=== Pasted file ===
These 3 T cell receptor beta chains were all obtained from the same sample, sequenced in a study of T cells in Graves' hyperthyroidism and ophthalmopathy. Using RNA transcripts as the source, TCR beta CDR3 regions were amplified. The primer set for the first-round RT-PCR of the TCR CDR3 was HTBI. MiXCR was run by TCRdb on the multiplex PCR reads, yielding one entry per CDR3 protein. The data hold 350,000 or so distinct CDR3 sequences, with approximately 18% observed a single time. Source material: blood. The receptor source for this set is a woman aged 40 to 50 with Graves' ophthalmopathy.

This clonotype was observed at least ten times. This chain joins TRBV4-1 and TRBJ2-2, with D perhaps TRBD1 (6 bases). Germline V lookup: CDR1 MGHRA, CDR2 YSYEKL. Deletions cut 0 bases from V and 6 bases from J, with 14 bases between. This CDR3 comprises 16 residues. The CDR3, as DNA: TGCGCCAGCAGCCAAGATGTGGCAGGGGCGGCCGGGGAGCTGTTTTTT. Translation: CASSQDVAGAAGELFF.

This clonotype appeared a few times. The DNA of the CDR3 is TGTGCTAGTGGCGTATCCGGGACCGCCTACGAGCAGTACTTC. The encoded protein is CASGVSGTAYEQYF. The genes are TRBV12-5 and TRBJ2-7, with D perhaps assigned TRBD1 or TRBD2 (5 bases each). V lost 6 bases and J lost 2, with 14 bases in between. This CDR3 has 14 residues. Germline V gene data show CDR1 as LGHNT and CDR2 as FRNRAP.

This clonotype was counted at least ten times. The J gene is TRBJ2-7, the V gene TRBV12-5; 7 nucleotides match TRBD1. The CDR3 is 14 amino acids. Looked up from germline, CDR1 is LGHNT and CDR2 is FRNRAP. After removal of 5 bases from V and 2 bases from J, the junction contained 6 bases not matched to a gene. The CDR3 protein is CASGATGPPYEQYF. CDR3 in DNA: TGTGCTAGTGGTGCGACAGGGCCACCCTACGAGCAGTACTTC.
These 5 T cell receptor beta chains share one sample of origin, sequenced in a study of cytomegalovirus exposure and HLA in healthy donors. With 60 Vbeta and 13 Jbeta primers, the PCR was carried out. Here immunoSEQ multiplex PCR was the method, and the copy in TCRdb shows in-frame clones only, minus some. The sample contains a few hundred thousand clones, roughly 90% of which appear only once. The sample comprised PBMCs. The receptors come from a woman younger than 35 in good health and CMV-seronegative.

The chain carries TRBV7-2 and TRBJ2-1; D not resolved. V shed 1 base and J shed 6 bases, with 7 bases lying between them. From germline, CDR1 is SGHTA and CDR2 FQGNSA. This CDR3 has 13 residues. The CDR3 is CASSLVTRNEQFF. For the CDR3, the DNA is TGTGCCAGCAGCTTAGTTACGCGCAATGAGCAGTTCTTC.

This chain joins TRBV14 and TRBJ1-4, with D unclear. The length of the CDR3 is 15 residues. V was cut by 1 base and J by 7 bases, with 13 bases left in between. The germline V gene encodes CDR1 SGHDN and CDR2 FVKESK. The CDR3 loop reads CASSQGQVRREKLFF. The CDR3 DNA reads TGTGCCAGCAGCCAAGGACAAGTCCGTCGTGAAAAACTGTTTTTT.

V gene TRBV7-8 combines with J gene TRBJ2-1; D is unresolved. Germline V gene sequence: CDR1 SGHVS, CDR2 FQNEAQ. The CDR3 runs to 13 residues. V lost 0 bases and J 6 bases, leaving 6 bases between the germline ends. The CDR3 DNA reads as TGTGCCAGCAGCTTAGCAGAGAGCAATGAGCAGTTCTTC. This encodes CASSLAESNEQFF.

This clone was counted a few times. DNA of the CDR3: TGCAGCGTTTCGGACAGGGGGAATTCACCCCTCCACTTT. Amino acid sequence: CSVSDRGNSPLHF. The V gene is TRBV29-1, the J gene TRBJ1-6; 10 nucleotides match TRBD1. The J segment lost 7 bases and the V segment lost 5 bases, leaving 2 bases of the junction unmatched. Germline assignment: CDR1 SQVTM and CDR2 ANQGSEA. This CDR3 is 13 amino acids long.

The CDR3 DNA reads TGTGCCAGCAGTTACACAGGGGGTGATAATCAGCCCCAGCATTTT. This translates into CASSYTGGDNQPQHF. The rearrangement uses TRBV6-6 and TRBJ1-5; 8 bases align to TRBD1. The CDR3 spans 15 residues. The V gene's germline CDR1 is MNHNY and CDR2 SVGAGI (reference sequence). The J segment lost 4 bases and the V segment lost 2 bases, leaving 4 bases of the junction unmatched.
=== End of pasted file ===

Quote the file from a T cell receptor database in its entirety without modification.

These 3 T cell receptor beta chains were all obtained from the same sample, sequenced in a study of T cells in Graves' hyperthyroidism and ophthalmopathy. Using RNA transcripts as the source, TCR beta CDR3 regions were amplified. The primer set for the first-round RT-PCR of the TCR CDR3 was HTBI. MiXCR was run by TCRdb on the multiplex PCR reads, yielding one entry per CDR3 protein. The data hold 350,000 or so distinct CDR3 sequences, with approximately 18% observed a single time. Source material: blood. The receptor source for this set is a woman aged 40 to 50 with Graves' ophthalmopathy.

This clonotype was observed at least ten times. This chain joins TRBV4-1 and TRBJ2-2, with D perhaps TRBD1 (6 bases). Germline V lookup: CDR1 MGHRA, CDR2 YSYEKL. Deletions cut 0 bases from V and 6 bases from J, with 14 bases between. This CDR3 comprises 16 residues. The CDR3, as DNA: TGCGCCAGCAGCCAAGATGTGGCAGGGGCGGCCGGGGAGCTGTTTTTT. Translation: CASSQDVAGAAGELFF.

This clonotype appeared a few times. The DNA of the CDR3 is TGTGCTAGTGGCGTATCCGGGACCGCCTACGAGCAGTACTTC. The encoded protein is CASGVSGTAYEQYF. The genes are TRBV12-5 and TRBJ2-7, with D perhaps assigned TRBD1 or TRBD2 (5 bases each). V lost 6 bases and J lost 2, with 14 bases in between. This CDR3 has 14 residues. Germline V gene data show CDR1 as LGHNT and CDR2 as FRNRAP.

This clonotype was counted at least ten times. The J gene is TRBJ2-7, the V gene TRBV12-5; 7 nucleotides match TRBD1. The CDR3 is 14 amino acids. Looked up from germline, CDR1 is LGHNT and CDR2 is FRNRAP. After removal of 5 bases from V and 2 bases from J, the junction contained 6 bases not matched to a gene. The CDR3 protein is CASGATGPPYEQYF. CDR3 in DNA: TGTGCTAGTGGTGCGACAGGGCCACCCTACGAGCAGTACTTC.
These 5 T cell receptor beta chains share one sample of origin, sequenced in a study of cytomegalovirus exposure and HLA in healthy donors. With 60 Vbeta and 13 Jbeta primers, the PCR was carried out. Here immunoSEQ multiplex PCR was the method, and the copy in TCRdb shows in-frame clones only, minus some. The sample contains a few hundred thousand clones, roughly 90% of which appear only once. The sample comprised PBMCs. The receptors come from a woman younger than 35 in good health and CMV-seronegative.

The chain carries TRBV7-2 and TRBJ2-1; D not resolved. V shed 1 base and J shed 6 bases, with 7 bases lying between them. From germline, CDR1 is SGHTA and CDR2 FQGNSA. This CDR3 has 13 residues. The CDR3 is CASSLVTRNEQFF. For the CDR3, the DNA is TGTGCCAGCAGCTTAGTTACGCGCAATGAGCAGTTCTTC.

This chain joins TRBV14 and TRBJ1-4, with D unclear. The length of the CDR3 is 15 residues. V was cut by 1 base and J by 7 bases, with 13 bases left in between. The germline V gene encodes CDR1 SGHDN and CDR2 FVKESK. The CDR3 loop reads CASSQGQVRREKLFF. The CDR3 DNA reads TGTGCCAGCAGCCAAGGACAAGTCCGTCGTGAAAAACTGTTTTTT.

V gene TRBV7-8 combines with J gene TRBJ2-1; D is unresolved. Germline V gene sequence: CDR1 SGHVS, CDR2 FQNEAQ. The CDR3 runs to 13 residues. V lost 0 bases and J 6 bases, leaving 6 bases between the germline ends. The CDR3 DNA reads as TGTGCCAGCAGCTTAGCAGAGAGCAATGAGCAGTTCTTC. This encodes CASSLAESNEQFF.

This clone was counted a few times. DNA of the CDR3: TGCAGCGTTTCGGACAGGGGGAATTCACCCCTCCACTTT. Amino acid sequence: CSVSDRGNSPLHF. The V gene is TRBV29-1, the J gene TRBJ1-6; 10 nucleotides match TRBD1. The J segment lost 7 bases and the V segment lost 5 bases, leaving 2 bases of the junction unmatched. Germline assignment: CDR1 SQVTM and CDR2 ANQGSEA. This CDR3 is 13 amino acids long.

The CDR3 DNA reads TGTGCCAGCAGTTACACAGGGGGTGATAATCAGCCCCAGCATTTT. This translates into CASSYTGGDNQPQHF. The rearrangement uses TRBV6-6 and TRBJ1-5; 8 bases align to TRBD1. The CDR3 spans 15 residues. The V gene's germline CDR1 is MNHNY and CDR2 SVGAGI (reference sequence). The J segment lost 4 bases and the V segment lost 2 bases, leaving 4 bases of the junction unmatched.